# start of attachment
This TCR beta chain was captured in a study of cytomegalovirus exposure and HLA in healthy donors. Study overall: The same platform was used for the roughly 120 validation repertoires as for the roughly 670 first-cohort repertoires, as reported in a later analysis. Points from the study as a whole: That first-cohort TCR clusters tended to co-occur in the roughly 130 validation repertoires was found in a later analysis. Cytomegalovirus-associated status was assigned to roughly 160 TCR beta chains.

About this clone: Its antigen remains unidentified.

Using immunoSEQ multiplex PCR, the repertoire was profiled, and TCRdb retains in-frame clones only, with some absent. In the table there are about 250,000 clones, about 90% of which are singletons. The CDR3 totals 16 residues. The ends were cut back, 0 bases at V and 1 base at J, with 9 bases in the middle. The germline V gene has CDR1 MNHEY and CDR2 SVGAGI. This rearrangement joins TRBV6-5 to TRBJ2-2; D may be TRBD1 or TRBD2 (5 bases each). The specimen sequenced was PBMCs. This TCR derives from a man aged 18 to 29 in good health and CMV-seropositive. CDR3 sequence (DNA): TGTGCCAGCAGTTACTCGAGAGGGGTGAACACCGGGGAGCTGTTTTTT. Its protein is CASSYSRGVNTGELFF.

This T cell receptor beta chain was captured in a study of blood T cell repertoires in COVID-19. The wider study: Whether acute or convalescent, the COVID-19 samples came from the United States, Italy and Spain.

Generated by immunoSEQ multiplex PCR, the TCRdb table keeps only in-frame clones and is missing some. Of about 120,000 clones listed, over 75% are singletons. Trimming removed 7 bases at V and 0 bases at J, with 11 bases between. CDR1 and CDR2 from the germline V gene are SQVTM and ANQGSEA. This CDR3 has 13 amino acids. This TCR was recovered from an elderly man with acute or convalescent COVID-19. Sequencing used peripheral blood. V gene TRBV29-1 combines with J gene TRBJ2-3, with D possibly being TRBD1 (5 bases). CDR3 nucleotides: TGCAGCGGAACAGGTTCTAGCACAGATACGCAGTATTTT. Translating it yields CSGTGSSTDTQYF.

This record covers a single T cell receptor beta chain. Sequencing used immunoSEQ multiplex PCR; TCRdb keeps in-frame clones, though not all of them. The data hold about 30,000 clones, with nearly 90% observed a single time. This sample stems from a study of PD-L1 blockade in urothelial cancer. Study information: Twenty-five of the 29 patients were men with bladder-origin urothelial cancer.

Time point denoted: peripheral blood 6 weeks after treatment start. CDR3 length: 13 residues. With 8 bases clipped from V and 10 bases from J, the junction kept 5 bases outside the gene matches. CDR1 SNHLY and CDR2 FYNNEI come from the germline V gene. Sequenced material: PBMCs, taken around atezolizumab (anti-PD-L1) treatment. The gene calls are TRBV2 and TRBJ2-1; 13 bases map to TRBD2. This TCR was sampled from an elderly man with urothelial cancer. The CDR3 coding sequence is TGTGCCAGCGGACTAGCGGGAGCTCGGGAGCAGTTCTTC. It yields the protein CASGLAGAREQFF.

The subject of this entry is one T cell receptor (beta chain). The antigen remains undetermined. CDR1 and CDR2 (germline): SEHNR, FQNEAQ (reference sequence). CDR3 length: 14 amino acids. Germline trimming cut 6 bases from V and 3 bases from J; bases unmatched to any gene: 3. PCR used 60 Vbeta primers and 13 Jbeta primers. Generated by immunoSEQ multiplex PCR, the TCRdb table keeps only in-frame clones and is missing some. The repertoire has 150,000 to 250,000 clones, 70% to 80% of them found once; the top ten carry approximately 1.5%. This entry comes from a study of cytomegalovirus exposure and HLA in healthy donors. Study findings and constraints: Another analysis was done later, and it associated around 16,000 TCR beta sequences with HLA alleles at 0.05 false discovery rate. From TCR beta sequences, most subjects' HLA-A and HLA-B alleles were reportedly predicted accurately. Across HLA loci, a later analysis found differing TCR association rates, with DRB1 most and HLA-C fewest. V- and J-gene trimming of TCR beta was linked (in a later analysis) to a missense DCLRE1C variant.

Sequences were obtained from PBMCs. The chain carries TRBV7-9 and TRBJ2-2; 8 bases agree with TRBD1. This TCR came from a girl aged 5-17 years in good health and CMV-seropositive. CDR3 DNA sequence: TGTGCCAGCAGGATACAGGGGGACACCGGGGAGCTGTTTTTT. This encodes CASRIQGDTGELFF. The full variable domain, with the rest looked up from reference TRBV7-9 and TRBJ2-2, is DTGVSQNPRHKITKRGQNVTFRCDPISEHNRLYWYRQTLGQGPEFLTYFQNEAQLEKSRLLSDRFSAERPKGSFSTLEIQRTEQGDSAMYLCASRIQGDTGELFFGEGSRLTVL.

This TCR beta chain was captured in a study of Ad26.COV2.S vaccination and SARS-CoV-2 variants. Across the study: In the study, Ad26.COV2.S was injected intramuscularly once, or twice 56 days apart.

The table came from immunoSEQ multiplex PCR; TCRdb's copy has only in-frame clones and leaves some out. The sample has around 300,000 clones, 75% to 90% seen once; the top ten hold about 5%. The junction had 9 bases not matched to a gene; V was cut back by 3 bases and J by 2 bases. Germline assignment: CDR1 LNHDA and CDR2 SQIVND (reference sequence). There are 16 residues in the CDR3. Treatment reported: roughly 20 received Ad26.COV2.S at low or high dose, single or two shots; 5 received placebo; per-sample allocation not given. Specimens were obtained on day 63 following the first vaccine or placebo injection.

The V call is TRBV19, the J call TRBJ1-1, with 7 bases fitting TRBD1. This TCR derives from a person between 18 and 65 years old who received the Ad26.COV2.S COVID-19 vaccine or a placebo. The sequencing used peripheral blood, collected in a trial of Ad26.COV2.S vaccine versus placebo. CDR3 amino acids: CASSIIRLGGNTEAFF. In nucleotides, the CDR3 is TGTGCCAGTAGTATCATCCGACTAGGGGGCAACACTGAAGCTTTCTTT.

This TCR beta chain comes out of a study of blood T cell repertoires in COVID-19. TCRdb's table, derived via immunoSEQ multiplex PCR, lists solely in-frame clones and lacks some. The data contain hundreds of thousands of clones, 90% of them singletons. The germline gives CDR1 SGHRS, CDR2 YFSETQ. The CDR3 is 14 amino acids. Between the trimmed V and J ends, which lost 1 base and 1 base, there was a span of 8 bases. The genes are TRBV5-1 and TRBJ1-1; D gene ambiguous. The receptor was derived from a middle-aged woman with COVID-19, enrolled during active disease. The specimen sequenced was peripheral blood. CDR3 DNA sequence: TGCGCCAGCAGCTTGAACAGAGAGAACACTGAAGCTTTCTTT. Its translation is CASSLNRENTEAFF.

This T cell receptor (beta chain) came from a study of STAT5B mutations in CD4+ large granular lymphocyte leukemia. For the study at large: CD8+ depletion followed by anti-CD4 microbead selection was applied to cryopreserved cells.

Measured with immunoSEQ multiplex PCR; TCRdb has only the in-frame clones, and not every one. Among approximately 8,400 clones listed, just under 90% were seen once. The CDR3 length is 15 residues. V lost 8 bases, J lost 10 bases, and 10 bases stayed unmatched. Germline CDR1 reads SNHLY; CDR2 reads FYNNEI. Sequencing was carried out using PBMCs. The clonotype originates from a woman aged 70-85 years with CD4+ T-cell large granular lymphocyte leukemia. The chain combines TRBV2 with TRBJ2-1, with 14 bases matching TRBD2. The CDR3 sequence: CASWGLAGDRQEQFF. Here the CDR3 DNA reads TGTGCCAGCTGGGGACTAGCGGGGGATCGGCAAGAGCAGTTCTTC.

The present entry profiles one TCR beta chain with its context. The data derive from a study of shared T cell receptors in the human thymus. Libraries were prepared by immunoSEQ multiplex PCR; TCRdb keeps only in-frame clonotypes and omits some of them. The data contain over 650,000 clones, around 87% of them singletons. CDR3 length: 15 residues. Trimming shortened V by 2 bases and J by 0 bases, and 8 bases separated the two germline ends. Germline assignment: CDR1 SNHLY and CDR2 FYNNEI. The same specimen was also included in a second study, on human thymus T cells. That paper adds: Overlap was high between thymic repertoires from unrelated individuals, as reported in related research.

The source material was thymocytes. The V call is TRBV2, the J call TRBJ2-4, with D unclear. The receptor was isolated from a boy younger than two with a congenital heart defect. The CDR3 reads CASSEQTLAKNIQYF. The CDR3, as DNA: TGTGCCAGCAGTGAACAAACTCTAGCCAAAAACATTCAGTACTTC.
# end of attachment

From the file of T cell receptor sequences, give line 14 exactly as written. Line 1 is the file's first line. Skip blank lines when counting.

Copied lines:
This T cell receptor (beta chain) came from a study of STAT5B mutations in CD4+ large granular lymphocyte leukemia. For the study at large: CD8+ depletion followed by anti-CD4 microbead selection was applied to cryopreserved cells.